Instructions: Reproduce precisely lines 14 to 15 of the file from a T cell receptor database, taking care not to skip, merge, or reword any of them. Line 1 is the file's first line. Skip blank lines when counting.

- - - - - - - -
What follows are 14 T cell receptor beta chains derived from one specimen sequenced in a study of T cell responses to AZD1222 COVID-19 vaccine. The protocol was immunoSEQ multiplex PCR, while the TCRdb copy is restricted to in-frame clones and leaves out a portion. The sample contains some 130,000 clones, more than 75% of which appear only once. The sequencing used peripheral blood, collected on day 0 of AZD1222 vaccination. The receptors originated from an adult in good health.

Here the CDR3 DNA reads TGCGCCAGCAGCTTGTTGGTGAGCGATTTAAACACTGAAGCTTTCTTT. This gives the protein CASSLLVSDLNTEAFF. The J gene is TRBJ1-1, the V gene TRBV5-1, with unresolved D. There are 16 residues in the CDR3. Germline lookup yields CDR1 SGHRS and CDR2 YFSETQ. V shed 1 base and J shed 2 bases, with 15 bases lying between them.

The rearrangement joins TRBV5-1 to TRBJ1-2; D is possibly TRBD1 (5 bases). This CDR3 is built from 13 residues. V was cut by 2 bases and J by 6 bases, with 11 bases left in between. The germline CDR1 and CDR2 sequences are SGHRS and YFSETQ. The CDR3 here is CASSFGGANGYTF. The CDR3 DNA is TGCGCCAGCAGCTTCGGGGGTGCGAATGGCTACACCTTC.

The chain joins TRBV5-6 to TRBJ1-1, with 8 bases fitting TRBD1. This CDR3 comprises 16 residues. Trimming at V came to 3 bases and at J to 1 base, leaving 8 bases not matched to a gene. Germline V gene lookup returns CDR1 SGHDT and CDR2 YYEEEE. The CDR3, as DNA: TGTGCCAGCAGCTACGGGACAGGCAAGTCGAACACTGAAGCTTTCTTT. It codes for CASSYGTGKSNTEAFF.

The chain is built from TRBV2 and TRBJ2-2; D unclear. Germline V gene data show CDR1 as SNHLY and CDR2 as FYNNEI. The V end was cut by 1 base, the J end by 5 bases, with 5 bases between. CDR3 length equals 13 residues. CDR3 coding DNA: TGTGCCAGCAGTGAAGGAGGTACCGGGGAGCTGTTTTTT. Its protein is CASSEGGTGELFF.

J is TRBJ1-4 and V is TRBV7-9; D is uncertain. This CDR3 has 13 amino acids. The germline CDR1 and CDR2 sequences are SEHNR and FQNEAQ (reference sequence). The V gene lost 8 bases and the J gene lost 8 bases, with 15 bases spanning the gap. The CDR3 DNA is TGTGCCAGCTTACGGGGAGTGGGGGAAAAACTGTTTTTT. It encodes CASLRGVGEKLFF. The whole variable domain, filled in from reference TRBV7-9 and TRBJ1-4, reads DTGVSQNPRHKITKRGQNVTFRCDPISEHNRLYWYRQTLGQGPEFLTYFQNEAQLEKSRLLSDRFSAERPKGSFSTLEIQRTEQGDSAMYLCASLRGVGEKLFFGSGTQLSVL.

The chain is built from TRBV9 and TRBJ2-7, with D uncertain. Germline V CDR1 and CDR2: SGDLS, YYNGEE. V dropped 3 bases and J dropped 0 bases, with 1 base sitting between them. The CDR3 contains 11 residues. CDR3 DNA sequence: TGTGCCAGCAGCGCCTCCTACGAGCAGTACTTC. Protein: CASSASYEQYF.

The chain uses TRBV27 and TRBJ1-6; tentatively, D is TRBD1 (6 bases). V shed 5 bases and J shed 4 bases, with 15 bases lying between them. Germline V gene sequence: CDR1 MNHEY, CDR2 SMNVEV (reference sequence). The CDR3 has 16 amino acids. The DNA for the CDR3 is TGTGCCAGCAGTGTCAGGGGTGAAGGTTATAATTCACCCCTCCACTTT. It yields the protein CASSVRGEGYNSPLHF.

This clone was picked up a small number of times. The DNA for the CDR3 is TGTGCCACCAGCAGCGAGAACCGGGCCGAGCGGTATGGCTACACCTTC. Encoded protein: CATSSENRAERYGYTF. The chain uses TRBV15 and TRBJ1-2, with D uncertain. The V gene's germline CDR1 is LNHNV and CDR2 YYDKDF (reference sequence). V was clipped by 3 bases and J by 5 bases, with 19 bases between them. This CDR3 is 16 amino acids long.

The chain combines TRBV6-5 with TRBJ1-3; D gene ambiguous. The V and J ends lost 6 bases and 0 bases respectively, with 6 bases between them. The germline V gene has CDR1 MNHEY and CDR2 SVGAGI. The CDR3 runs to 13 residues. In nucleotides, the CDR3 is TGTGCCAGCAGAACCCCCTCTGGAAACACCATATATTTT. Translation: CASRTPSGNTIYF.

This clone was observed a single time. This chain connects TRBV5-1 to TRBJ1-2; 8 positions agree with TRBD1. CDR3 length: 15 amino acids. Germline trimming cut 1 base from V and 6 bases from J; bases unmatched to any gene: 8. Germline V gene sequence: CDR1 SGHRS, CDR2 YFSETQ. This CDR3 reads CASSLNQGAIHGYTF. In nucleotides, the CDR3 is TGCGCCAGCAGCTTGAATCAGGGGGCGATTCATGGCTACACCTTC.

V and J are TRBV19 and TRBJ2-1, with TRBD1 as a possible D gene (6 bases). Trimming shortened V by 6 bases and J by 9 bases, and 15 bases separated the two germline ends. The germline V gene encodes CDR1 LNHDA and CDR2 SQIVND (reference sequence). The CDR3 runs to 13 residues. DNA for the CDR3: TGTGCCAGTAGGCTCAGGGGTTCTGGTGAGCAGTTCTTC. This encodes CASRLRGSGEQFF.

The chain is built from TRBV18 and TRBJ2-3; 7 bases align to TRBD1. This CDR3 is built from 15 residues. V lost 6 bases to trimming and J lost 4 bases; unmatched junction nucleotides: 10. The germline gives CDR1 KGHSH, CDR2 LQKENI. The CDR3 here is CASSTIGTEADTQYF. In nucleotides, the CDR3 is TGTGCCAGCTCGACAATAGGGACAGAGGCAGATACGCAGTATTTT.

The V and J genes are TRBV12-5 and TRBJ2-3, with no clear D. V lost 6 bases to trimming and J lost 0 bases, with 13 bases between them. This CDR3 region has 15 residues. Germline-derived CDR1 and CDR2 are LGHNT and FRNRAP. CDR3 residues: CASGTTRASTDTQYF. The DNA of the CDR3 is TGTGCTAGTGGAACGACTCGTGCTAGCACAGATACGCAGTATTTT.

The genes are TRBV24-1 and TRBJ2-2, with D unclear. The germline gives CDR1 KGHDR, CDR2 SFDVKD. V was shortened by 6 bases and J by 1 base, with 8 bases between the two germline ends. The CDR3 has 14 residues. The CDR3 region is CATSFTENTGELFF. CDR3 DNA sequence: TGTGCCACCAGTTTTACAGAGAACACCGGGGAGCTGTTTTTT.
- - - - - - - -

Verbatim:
The V and J genes are TRBV12-5 and TRBJ2-3, with no clear D. V lost 6 bases to trimming and J lost 0 bases, with 13 bases between them. This CDR3 region has 15 residues. Germline-derived CDR1 and CDR2 are LGHNT and FRNRAP. CDR3 residues: CASGTTRASTDTQYF. The DNA of the CDR3 is TGTGCTAGTGGAACGACTCGTGCTAGCACAGATACGCAGTATTTT.

The genes are TRBV24-1 and TRBJ2-2, with D unclear. The germline gives CDR1 KGHDR, CDR2 SFDVKD. V was shortened by 6 bases and J by 1 base, with 8 bases between the two germline ends. The CDR3 has 14 residues. The CDR3 region is CATSFTENTGELFF. CDR3 DNA sequence: TGTGCCACCAGTTTTACAGAGAACACCGGGGAGCTGTTTTTT.